As I said last time, “A Voice in the Wilderness” attempts to ramp things up for Babylon 5. The first half of the episode does a pretty good job of setting a higher pace, however the second episode is where things start to fall apart. The promise of the first half of the episode isn’t quite lived up to with the second half, beginning with the revelation of what Garabaldi sees coming through the jumpgate. The last episode ends with the cliffhanger of the security chief uttering in dismay, “What the hell?” as he sees something coming through the gate. After a short “Previously on Babylon 5” sequence, we find out it’s… a Earthforce Heavy Cruiser. For a space station used to housing ships from all alliances, there’s absolutely no logical reason a Heavy Cruiser should have prompted such a reaction from Garabaldi, and thus the disappointing tone is set for this episode.
With the heavy cruiser, the Hyperion, we get Captain Ellis Pierce and a rehash of the struggle for control over the station that occurred back in “Eyes”. The benefit of it happening here is that it is finally resolved for once and for all that Sinclair is in charge of Babylon 5 and nobody else is authorized to remove that power from him, but you would think they would have covered that after Ari Ben Zayn tried to steal control. He just announces he’s taking over and expects everyone to bend to his will. The fact that Sinclair gets swapped out for Sheridan at the end of the season also diminishes this element of the story. If it was Sheridan here, you could say this is foreshadowing of the civil war to come – Sheridan making a stand against an unethical order. Instead, it’s another element of the station’s history that gets wiped clean when Sinclair departs in between seasons. Frankly, Pierce isn’t even that interesting a character. He does give Ivanova a good one-liner, but otherwise it’s a disappointing element of the story that lacks any subtlety or nuance.
Speaking of a lack of subtlety, anyone who doesn’t see how the storyline regarding the Heart of the Machine is going to work out by the end of the episode is blind. Over the course of the episode it’s revealed that the alien that served that purpose is dying. Meanwhile, you have a visiting Minbari whose first words are regarding personal sacrifice. It’s inevitable that Draal is going to be the Heart of the Machine. While I’m accepting of inevitabilities, I’d rather see them come through prophesy or more clever foreshadowing than we get here.
Not all is a loss with this episode, however, as several strong story elements have their foundation laid here, as I mentioned in the first part of the episode. The Machine on Epsilon III will play an important role, sooner rather than later, although we won’t know that for several seasons. We finally meet Lise Hampton, who will be a big player in Garabaldi’s story later on in the saga. While the more lively, comedic Londo once again shows himself here, we learn that he does so at a cost: Delenn owes the Centauri ambassador a favor now – a favor he will most certainly call upon later on.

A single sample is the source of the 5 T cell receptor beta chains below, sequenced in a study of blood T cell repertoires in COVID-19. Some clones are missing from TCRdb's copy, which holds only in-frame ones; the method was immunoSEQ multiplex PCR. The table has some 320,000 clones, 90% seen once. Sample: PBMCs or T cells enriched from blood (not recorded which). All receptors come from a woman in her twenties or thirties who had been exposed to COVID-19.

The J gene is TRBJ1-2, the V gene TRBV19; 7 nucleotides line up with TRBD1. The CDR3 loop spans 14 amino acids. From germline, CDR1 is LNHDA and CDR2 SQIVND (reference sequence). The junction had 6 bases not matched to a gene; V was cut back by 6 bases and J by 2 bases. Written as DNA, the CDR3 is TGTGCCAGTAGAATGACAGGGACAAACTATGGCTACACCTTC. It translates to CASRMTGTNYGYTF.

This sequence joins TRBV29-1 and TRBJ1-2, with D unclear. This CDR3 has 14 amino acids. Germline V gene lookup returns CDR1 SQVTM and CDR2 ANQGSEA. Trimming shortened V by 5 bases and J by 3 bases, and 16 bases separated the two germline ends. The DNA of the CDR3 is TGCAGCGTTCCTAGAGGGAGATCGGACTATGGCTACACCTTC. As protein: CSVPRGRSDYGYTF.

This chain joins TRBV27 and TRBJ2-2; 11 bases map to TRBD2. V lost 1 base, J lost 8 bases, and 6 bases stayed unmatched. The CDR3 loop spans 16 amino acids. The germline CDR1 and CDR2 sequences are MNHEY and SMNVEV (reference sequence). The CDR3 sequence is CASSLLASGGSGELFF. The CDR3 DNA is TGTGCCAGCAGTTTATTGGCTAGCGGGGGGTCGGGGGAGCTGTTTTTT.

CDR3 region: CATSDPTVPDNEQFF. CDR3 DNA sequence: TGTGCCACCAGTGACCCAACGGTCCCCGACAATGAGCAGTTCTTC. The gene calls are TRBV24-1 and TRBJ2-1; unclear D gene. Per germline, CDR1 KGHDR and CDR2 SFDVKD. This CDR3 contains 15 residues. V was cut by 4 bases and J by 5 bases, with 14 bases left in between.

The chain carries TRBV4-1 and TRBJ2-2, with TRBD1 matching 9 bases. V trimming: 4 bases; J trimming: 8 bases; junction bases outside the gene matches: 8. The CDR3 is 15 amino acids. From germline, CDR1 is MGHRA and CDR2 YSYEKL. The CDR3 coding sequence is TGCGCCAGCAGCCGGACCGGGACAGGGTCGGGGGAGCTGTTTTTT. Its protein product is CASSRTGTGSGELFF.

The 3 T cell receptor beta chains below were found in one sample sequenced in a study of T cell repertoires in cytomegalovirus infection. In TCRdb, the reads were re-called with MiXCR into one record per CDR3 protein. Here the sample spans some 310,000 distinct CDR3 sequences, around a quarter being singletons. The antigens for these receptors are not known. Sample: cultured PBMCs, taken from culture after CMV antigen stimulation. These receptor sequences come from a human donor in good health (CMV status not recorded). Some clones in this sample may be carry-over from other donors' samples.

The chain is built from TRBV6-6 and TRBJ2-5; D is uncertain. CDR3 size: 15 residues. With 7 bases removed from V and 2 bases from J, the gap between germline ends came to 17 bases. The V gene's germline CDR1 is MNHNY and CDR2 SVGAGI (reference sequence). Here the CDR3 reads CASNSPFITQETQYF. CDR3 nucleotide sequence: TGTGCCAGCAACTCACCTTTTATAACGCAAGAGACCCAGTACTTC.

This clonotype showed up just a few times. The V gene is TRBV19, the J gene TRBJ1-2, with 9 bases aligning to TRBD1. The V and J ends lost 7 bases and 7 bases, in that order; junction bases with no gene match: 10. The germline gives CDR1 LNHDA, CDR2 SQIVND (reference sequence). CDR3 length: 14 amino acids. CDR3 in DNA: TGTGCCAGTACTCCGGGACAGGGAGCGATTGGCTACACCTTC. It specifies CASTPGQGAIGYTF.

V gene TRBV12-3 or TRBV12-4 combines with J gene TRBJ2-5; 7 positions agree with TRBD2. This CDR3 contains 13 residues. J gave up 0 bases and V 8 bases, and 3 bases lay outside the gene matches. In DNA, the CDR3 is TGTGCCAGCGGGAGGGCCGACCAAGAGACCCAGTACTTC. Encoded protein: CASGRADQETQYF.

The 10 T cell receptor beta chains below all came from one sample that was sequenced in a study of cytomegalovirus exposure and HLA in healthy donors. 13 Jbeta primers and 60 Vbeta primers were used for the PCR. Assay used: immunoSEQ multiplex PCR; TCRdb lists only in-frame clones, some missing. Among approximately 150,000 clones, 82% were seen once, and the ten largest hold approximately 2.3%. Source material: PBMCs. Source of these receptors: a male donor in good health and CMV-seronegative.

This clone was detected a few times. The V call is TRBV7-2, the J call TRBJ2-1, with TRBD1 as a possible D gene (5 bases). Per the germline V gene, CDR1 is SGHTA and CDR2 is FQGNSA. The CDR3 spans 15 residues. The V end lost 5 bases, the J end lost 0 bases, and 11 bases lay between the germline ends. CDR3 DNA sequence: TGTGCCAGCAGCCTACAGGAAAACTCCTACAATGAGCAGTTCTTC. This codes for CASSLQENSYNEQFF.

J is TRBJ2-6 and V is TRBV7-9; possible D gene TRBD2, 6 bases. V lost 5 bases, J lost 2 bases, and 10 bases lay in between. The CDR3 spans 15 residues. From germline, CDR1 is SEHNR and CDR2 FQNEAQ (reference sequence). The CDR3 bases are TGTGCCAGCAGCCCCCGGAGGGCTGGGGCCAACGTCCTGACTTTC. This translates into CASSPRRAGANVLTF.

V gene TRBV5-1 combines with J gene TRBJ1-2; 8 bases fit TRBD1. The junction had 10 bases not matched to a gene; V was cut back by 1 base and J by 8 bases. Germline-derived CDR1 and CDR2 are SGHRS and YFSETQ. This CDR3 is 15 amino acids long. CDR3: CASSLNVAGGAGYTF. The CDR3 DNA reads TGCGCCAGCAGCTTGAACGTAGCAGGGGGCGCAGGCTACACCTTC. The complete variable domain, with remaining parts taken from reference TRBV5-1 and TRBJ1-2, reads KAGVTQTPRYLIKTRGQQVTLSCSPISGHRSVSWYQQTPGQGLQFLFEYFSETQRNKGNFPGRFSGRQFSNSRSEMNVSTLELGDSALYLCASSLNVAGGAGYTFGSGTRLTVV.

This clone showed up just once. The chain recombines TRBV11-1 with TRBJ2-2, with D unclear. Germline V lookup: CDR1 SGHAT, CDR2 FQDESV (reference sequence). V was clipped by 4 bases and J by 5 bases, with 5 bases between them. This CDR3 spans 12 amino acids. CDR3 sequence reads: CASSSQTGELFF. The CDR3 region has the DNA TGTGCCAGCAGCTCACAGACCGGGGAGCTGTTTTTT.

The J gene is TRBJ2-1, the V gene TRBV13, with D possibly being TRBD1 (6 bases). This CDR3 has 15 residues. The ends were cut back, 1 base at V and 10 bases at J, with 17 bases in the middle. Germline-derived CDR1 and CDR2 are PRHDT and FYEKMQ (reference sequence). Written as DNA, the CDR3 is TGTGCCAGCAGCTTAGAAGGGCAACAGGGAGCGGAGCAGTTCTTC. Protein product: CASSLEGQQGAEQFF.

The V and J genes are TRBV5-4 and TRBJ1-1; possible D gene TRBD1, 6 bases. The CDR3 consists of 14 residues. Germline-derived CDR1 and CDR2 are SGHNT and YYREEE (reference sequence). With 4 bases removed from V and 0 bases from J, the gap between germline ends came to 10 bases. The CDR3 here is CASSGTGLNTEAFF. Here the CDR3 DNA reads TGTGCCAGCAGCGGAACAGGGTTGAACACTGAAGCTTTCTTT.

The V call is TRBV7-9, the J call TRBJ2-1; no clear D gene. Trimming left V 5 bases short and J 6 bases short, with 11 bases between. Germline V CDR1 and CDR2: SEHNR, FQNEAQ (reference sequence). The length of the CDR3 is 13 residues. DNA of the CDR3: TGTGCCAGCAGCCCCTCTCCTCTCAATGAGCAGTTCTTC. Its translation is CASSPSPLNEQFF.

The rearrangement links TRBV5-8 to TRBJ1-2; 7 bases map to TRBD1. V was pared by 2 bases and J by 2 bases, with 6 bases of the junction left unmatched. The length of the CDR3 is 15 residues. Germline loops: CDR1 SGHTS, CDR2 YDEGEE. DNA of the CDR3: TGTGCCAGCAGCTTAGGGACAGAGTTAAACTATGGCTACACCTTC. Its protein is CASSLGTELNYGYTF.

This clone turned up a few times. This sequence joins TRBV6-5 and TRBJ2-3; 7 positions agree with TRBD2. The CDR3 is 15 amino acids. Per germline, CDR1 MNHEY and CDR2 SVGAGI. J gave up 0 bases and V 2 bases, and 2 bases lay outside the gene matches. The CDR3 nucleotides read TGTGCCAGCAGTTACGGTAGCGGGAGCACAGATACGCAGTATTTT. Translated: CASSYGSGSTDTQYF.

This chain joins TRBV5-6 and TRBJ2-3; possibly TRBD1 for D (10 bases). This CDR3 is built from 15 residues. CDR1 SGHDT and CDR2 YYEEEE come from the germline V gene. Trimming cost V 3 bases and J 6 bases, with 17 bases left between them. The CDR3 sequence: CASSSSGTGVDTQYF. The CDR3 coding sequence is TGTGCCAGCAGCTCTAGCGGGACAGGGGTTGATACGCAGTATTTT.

While this two-parter definitely raises the scope and tone of the series, it doesn’t quite pull off the epic feel that it strives for. It’s one of the show’s few missteps and thankfully not an episode to judge the season or the series on. Later on in the series the strength of this episode will become more visible, but for now it just feels like a poor step.
Londo helping pilot the shuttle to the planet’s surface is a character highlight for the season. It’s a seemingly selfless act that puts him in an important position for both knowledge and control, but that pales in comparison to the hilarity found in his search for a landing thruster.
Draal using the power of the Great Machine to slice open the alien vessel isn’t a highlight as much as it’s interesting as it appears to be similar technology as the Shadows have. Nothing ever comes of this, really, but it’s still an interesting note.
Michael’s dialog with Lise is a nice character moment for Garabaldi. We rarely get to see the human side of Michael in the early seasons and here is a good opportunity, even if it is showing heartbreak.
Delenn’s final scene with Garabaldi is another good piece of foreshadowing for Sinclair. This ties into Michael’s speech about being a hero from earlier in the season, revealing that Delenn knows Sinclair would have tried to become the Heart of the Machine. While Draal’s sacrifice carried no subtlety, the truth is it does relate to Sinclair. Again, it’s unfortunate the character was written out of the series as he was. With so much time building that foundation for the character, a lot is lost, even if we do get the final payoff in a few seasons.
Ivanova: Worst case of testosterone poisoning I’ve ever seen.
Londo: Now, landing thrusters… landing thrusters, hmm. Now if I were a landing thruster, which one of these would I be?
I think I’ve made my feelings on this two-part episode pretty clear: it ramps up the scope of the series, which is needed, but it doesn’t do it as well as other episodes will in the future. Considering it’ll be a while before we have another semi-dud of an episode and that there are some good things to come from these two episodes, they aren’t a total wash, but they are a weaker part of the overall story arc.